by Beth Conkin, Clark Montessori parent
After a 16-year absence, T.S. Monk returned to Cincinnati for the sole purpose of talking to and playing with the Clark Montessori Jazz Band. On November 9, 2015, T.S. Monk, the son of the late Thelonious Monk and a famous jazz drummer in his own right, conducted a 90-minute Master Class, open to all Clark Montessori band members. Three hour hours later, he played as the guest drummer with the Clark Montessori Jazz Band in concert.
During the Master Class, T.S. Monk shared his thoughts on what jazz is and what it means to be a jazz musician. “Jazz is not a technique. It’s a philosophy. Jazz is all about improvisation. I can teach a monkey to play a melody, but I can’t teach him to ‘play jazz’. A monkey has no philosophy. Philosophy uses technique as a facilitator for the musician to tell his story.” Throughout the class, T.S. Monk played the drums to illustrate his points. A jazz musician has to know how to be quiet, how to play really slow and how to play really fast. “You build a ‘vocabulary’ that involves everything. Then, with your ‘bag of technique tricks’, you can improvise and put your own ideas and thoughts to the music.”
The more T.S. Monk spoke of the “philosophy of jazz”, the more it became clear how perfectly jazz fits into the Clark Montessori “philosophy of education”.
“Jazz embodies aspirations to be included, to be relevant, to matter, ” he said.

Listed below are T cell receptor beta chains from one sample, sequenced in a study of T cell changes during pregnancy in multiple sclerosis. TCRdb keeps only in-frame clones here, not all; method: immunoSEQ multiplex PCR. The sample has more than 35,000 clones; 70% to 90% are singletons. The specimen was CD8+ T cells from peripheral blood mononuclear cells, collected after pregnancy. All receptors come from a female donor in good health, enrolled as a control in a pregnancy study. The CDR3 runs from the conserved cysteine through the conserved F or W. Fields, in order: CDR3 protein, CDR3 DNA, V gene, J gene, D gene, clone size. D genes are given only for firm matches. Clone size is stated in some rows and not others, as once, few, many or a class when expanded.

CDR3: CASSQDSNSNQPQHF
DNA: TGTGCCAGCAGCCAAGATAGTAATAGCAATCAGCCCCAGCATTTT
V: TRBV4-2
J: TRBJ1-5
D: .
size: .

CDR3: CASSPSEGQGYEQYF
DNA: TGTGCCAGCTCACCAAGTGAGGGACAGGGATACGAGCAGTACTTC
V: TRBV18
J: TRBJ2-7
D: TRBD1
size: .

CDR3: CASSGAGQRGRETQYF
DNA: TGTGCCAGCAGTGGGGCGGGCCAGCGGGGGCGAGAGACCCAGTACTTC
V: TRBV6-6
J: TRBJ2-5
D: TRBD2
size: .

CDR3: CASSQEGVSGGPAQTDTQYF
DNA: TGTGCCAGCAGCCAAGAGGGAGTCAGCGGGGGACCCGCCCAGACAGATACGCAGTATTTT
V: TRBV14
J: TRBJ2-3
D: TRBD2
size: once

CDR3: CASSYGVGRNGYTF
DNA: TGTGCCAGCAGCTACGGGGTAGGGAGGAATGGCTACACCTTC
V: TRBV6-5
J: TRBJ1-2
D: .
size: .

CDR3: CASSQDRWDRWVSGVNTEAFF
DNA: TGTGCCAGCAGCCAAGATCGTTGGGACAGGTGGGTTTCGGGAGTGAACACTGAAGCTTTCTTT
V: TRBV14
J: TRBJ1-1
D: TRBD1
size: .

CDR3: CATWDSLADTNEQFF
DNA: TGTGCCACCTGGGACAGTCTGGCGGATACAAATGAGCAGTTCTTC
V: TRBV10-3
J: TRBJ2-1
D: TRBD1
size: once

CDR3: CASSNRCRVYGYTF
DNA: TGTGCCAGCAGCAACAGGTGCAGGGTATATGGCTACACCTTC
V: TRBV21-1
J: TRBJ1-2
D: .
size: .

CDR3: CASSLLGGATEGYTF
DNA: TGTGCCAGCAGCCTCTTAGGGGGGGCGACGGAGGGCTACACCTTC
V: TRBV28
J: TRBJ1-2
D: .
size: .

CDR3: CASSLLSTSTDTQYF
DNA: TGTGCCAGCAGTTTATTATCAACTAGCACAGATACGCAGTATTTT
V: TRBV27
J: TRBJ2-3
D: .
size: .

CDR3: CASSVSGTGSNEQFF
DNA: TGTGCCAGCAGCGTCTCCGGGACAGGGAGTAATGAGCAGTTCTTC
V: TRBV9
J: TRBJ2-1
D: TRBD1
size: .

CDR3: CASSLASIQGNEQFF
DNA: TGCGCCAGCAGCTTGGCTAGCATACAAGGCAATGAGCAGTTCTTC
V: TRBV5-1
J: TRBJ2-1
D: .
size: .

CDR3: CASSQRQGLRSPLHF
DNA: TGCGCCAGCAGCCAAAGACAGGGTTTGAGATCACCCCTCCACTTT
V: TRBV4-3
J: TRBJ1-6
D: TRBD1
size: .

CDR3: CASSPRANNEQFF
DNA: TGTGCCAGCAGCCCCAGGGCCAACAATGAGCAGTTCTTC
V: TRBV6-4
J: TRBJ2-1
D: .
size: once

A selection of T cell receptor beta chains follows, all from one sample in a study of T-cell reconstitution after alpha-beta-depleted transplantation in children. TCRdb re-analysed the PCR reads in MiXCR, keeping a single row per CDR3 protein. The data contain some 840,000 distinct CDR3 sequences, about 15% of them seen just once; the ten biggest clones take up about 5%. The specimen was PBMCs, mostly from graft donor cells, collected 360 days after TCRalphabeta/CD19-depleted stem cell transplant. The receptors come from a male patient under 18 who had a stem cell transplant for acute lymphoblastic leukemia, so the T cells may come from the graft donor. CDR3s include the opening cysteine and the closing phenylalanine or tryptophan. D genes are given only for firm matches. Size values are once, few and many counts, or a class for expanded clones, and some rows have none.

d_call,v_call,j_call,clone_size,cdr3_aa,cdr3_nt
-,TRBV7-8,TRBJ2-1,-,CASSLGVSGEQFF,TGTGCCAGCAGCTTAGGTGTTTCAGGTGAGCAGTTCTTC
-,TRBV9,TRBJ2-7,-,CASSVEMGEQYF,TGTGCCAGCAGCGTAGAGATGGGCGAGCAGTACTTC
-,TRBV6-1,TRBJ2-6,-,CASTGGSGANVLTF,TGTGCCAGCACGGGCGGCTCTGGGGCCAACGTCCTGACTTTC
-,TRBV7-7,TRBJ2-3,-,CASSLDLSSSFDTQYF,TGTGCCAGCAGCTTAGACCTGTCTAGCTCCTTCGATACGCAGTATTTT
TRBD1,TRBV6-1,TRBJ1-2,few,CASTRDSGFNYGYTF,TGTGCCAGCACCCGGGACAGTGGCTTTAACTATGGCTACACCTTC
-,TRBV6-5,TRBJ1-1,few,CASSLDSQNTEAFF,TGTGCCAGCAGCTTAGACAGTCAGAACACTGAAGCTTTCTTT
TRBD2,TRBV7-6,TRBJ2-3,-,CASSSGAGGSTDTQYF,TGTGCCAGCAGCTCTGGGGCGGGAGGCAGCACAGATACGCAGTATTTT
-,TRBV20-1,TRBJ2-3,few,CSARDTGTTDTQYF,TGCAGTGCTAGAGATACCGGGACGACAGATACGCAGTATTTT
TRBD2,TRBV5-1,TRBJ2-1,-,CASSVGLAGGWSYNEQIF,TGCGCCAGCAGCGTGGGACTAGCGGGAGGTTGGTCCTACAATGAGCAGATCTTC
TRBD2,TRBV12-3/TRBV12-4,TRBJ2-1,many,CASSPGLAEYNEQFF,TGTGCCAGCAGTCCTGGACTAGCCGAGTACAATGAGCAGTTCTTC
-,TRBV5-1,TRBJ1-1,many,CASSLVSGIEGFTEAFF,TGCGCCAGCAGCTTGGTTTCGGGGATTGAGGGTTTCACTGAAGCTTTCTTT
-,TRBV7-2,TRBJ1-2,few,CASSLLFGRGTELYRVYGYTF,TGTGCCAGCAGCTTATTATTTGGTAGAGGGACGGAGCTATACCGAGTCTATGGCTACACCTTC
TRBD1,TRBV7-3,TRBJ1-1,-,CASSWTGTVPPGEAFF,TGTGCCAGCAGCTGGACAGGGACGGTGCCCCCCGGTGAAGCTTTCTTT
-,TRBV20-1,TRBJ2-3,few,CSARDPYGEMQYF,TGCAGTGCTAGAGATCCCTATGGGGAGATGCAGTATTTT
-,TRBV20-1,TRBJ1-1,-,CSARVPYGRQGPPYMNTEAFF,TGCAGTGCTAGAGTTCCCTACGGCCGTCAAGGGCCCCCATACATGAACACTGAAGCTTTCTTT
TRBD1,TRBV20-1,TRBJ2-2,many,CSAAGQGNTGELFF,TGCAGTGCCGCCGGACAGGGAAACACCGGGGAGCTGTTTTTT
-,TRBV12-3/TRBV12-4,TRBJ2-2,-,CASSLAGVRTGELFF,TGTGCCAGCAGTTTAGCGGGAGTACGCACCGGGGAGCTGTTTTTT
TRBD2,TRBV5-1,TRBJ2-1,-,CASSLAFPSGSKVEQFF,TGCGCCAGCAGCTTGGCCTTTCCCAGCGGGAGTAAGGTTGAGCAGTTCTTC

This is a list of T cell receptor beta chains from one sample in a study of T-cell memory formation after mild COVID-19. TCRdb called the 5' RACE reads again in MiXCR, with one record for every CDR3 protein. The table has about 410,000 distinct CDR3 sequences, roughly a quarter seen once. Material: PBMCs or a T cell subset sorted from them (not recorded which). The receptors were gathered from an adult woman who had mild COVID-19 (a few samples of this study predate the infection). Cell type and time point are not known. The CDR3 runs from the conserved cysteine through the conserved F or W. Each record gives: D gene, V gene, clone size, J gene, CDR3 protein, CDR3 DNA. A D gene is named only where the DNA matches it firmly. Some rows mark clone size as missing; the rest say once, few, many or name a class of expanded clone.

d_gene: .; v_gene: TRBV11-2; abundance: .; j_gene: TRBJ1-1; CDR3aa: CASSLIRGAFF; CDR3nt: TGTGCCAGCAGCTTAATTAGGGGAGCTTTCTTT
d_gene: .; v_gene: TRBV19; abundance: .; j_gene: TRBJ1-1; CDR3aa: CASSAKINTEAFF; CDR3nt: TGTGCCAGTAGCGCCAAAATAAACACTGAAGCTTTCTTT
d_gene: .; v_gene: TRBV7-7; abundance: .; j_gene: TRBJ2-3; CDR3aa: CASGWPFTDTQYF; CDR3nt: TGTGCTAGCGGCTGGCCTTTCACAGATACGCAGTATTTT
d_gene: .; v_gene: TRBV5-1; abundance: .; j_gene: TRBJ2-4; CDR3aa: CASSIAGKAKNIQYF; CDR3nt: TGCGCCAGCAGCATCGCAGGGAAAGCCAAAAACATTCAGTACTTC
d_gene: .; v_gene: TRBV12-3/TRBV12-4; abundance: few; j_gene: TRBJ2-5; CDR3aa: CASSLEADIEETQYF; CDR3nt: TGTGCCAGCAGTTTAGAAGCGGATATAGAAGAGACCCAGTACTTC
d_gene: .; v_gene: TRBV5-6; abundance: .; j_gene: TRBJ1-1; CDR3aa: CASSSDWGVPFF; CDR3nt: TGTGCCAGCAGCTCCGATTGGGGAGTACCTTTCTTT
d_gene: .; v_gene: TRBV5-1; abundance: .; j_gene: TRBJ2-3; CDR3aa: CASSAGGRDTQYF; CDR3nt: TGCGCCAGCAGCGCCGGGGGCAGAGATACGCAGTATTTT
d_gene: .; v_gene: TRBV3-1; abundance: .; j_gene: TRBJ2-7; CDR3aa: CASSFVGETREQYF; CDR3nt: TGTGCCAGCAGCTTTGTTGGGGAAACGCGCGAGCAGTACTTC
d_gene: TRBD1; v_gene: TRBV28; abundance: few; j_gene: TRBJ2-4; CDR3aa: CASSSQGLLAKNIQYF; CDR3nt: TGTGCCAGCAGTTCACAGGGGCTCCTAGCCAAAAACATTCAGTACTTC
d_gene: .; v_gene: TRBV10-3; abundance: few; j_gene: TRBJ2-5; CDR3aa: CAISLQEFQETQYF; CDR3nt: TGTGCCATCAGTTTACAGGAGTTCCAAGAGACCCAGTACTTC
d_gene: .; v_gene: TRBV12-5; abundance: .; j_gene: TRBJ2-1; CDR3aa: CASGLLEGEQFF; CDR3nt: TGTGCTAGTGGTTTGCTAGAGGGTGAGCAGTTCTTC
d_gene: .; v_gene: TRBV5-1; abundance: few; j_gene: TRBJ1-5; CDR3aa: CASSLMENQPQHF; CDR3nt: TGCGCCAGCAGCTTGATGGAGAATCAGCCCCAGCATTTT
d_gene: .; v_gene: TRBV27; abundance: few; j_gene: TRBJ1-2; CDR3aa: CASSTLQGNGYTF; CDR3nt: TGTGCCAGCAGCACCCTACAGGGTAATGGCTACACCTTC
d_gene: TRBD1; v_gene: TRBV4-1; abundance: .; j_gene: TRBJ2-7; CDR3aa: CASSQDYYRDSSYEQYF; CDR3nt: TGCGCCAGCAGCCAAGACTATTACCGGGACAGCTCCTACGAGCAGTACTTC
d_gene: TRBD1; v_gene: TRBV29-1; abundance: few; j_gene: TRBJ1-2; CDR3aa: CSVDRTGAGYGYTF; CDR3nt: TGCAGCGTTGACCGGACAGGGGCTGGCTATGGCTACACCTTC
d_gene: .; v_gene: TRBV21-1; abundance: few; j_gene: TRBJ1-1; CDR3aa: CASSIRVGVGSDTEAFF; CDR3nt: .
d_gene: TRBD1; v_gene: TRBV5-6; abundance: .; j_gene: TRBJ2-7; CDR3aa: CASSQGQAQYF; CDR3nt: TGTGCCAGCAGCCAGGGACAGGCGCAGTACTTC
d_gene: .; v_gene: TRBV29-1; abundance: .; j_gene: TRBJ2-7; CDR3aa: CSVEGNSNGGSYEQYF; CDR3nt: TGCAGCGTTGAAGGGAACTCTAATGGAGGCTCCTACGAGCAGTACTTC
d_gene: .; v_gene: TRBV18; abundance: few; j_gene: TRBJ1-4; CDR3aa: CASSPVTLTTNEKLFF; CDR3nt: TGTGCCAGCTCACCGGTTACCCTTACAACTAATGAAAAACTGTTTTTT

Montessori gives students the message that they belong – that their school is like a second family. The objective in jazz is to be yourself. What makes great jazz musicians is, in the face of pressure to conform, to gather up the courage to be themselves.
The Montessori approach is often described as an “education for life”.
Later that evening, members of the Clark Montessori Jazz Band had the once-in-a-lifetime opportunity to play in concert with one of the greatest jazz drummers of all time. The program included two Thelonious Monk pieces, with T.S. Monk on the drums with Tyler Marsh on piano and Ethan Marsh on bass, as well as other pieces where the entire band played with T.S. Monk. Although nervous and awestruck, T.S. Monk soon put the students at ease. He joked with them, let them set the beat and offered words of encouragement and praise. “What your kids are doing – playing solos, improvising, just being up here – is hard. You should be very proud of them.” After the concert, T.S. Monk graciously posed for pictures with band members and their families, then autographed dozens of photographs and programs. Proceeds from the donations-only concert and the sale of autographed T.S. Monk photos benefited Clark Montessori Music Boosters.